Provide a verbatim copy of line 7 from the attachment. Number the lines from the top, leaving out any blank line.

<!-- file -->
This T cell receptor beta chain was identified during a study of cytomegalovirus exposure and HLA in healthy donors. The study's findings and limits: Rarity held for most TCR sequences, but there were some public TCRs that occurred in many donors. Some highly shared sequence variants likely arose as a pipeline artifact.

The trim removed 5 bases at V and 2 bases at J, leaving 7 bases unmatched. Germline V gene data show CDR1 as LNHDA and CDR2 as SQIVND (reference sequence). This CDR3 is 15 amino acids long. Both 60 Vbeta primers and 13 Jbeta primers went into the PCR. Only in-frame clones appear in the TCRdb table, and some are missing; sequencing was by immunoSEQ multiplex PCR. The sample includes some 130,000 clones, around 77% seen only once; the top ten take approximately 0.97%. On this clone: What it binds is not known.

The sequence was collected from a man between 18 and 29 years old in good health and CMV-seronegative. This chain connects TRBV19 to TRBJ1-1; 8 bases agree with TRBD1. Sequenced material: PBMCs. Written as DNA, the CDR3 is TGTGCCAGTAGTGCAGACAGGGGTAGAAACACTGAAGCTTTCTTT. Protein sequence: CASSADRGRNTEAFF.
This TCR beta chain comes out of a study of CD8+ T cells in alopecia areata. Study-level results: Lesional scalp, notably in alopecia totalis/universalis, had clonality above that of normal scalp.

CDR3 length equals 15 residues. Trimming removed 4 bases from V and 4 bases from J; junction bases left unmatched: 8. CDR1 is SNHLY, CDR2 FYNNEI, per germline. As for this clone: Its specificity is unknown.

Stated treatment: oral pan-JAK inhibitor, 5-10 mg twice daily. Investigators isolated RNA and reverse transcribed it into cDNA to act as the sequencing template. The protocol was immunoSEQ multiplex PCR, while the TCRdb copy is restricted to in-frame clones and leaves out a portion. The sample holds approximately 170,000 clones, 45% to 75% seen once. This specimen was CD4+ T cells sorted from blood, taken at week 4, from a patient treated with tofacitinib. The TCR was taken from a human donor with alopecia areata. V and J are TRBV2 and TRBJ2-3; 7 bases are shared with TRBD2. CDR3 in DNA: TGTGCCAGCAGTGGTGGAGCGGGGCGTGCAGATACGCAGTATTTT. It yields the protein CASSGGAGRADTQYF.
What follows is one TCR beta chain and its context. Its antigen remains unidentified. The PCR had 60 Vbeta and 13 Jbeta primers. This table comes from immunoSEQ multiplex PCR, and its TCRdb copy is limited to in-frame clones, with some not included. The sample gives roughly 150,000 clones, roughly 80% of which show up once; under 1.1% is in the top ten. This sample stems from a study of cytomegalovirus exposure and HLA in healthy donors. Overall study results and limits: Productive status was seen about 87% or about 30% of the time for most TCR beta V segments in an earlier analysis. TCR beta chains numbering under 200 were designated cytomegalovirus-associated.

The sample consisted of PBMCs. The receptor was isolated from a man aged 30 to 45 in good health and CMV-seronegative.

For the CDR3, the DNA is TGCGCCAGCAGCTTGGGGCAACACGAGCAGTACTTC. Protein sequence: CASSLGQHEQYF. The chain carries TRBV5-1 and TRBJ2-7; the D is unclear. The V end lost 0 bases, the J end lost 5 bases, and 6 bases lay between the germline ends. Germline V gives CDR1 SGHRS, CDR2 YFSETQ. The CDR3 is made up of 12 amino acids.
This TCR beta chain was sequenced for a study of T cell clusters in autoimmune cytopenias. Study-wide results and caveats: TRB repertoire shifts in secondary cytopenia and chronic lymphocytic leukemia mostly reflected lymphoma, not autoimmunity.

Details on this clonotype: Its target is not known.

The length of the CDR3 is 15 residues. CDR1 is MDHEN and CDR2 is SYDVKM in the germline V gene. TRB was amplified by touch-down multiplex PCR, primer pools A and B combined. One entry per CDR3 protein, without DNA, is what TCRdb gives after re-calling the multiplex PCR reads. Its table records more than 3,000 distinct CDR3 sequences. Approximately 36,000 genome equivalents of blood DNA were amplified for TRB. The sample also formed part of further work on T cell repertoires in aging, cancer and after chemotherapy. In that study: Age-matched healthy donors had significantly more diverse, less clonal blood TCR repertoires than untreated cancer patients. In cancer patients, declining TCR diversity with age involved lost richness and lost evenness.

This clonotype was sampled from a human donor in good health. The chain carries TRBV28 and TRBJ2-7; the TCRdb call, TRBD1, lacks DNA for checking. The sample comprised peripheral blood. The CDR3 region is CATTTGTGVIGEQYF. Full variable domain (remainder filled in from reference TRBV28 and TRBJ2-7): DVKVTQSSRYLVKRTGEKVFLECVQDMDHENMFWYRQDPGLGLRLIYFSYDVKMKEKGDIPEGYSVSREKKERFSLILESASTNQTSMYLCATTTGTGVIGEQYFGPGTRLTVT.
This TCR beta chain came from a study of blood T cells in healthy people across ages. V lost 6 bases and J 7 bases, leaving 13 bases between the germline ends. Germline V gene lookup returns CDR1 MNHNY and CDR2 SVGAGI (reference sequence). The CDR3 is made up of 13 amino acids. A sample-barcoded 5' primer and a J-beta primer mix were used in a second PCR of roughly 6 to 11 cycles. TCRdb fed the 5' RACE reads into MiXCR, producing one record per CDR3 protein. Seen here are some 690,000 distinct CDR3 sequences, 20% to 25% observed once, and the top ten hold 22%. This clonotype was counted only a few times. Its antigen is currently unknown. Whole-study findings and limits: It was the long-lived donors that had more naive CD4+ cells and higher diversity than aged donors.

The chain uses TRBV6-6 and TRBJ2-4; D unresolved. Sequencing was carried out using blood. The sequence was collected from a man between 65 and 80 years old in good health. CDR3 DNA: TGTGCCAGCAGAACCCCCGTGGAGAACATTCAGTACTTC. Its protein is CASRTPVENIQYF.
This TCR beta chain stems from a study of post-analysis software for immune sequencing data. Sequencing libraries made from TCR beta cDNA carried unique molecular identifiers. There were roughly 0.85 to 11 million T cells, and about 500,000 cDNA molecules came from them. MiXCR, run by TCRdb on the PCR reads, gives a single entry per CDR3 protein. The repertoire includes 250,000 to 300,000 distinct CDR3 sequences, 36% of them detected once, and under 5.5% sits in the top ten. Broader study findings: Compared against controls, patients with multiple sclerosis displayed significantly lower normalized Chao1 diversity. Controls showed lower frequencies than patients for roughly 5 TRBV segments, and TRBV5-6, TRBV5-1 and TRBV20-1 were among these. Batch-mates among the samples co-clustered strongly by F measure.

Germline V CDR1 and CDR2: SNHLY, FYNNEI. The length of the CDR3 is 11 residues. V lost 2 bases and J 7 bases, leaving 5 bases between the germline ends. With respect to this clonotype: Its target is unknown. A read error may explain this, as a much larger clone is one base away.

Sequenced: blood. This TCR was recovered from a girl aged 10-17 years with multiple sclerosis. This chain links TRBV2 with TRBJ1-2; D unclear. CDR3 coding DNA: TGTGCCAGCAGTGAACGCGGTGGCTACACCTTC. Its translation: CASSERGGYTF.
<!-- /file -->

What follows is one TCR beta chain and its context. Its antigen remains unidentified. The PCR had 60 Vbeta and 13 Jbeta primers. This table comes from immunoSEQ multiplex PCR, and its TCRdb copy is limited to in-frame clones, with some not included. The sample gives roughly 150,000 clones, roughly 80% of which show up once; under 1.1% is in the top ten. This sample stems from a study of cytomegalovirus exposure and HLA in healthy donors. Overall study results and limits: Productive status was seen about 87% or about 30% of the time for most TCR beta V segments in an earlier analysis. TCR beta chains numbering under 200 were designated cytomegalovirus-associated.